What should you avoid? Pesticides are a big one, as they contain chemicals that can be harmful to wildlife. But native plants do not attract pests the same way that non-native plants do, Ford says. Although common milkweed is not a native plant, it’s important to the survival of monarch butterflies, so she adds that, in cases such as this, you can plant native species around the non-native ones in order to help eliminate pests. If you must use pesticides, consider spraying them at night when fewer creatures are active.

 

Small Spaces

Laguna Beach backyards don’t always provide the kind of space you’d want for a large garden, but think small: Pollinator gardens can be set up on patios or in small spaces as well.

Ford started a small garden on the patio of her Dana Point home consisting entirely of potted plants. “It’s worked in its own way,” she says. “We have monarchs making chrysalises on our front porch. We’ve even had a little bird nesting above our front door.”

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A rufous hummingbird enjoying nectar | Photo by Perry Stampfel

These quaint spaces can include the same kind of planning as larger gardens, with homeowners checking their light and irrigation before deciding on which pollinator-friendly plants to incorporate. While it may seem like these porch gardens wouldn’t offer enough for bees and butterflies to explore, Ford notes that sometimes the quality of what you plant is more important than the quantity. Find plant species that appeal to them and they will come.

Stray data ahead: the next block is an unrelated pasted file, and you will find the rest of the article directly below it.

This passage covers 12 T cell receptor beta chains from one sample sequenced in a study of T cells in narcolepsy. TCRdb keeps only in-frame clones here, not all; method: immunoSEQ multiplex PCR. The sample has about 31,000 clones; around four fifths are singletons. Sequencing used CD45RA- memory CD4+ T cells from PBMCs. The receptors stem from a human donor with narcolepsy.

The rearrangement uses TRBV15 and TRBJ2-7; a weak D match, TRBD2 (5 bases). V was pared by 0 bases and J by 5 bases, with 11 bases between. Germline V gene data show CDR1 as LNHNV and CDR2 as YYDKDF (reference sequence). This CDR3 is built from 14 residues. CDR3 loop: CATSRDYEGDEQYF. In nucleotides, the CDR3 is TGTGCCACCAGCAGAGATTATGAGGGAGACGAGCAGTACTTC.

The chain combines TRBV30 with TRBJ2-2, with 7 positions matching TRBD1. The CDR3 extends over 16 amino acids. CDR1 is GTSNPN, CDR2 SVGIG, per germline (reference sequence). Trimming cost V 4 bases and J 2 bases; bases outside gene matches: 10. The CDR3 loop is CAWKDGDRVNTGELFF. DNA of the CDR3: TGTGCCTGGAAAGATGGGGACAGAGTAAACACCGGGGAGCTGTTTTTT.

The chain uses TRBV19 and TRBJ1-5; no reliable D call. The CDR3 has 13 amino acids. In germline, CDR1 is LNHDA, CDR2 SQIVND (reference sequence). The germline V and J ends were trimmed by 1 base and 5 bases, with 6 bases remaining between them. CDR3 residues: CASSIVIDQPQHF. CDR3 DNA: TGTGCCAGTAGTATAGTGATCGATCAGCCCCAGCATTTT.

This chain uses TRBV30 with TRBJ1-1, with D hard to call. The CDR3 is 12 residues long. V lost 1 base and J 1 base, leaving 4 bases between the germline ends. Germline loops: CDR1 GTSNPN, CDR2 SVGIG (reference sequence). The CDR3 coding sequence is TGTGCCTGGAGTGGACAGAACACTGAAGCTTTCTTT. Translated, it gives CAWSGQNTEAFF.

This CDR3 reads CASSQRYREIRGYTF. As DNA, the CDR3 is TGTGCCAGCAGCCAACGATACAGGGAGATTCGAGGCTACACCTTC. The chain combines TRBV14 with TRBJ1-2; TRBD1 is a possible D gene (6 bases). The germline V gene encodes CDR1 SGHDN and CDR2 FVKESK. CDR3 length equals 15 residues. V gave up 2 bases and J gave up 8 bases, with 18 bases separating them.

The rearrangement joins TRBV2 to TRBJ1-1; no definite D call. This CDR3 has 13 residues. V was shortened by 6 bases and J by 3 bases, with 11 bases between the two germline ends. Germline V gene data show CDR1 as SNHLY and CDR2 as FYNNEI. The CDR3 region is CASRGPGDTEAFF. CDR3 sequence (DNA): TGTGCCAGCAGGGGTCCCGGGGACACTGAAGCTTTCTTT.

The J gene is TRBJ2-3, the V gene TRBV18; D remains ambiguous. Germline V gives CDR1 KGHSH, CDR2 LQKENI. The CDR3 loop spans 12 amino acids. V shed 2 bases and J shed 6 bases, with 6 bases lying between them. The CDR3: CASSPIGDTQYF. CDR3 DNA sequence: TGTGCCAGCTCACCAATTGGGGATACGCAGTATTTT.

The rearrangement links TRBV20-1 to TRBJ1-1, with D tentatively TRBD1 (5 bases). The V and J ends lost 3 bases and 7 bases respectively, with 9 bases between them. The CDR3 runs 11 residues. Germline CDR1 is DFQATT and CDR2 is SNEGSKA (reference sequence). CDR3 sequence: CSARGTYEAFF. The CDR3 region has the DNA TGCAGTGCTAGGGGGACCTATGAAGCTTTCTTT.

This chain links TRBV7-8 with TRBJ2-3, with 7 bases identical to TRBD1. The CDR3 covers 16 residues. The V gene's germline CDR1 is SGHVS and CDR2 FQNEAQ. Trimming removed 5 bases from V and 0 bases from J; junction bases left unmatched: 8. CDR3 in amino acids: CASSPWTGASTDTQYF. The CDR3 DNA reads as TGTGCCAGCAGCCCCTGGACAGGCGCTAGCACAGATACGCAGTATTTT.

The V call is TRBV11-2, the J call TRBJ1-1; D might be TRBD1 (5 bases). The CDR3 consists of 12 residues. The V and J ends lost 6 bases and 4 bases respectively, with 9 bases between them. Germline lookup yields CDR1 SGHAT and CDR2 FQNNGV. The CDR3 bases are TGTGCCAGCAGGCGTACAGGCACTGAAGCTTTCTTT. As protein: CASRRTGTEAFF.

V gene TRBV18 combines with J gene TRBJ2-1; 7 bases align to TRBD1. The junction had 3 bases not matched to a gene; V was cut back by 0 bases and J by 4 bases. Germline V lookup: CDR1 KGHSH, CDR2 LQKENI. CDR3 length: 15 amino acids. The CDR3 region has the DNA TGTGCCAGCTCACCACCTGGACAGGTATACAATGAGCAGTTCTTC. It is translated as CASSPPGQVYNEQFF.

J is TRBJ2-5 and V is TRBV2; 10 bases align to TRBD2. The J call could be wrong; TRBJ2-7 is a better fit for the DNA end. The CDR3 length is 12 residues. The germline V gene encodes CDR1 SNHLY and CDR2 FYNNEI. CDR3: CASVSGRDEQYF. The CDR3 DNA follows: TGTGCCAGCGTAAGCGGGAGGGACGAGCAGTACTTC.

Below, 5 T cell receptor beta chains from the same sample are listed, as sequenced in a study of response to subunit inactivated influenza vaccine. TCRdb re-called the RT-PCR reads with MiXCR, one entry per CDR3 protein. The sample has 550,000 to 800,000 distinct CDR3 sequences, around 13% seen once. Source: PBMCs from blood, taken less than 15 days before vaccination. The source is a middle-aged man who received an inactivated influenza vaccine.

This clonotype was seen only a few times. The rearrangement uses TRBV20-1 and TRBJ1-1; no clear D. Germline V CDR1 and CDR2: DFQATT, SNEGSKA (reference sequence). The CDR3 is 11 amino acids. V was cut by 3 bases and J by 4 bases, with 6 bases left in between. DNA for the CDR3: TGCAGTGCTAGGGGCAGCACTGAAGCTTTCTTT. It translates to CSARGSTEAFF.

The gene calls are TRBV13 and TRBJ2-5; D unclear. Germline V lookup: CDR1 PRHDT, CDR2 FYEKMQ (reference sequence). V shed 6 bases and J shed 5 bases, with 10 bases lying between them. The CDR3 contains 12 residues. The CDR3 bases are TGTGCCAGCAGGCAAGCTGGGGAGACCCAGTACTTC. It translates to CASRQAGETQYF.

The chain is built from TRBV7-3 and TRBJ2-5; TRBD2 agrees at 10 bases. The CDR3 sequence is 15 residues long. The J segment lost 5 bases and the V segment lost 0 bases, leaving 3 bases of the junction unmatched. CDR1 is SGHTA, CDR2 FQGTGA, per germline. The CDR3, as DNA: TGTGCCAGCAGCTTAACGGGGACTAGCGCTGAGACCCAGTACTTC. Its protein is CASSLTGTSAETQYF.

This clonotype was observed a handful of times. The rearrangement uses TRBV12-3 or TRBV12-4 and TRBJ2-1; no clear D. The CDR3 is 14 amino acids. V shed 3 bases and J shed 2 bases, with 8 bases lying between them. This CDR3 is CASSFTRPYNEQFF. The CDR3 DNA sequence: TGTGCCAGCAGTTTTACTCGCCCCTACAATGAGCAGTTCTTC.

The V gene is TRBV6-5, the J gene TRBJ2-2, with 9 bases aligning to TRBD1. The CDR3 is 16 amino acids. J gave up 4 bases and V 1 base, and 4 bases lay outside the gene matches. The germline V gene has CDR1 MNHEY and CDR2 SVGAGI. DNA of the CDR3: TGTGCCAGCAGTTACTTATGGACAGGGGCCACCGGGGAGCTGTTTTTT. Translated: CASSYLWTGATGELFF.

“You don’t have to have a ton of space to make it functional,” she explains. “One pot, in fact, will even work to bring in butterflies.” She will also be giving out roughly 10 butterfly boxes—portable wooden crates with handles that feature lilac verbena and narrow leaf milkweed in organic, chemical-free soil—to local groups at community centers, churches or schools to encourage groups to play a part in rebuilding the region’s butterfly population.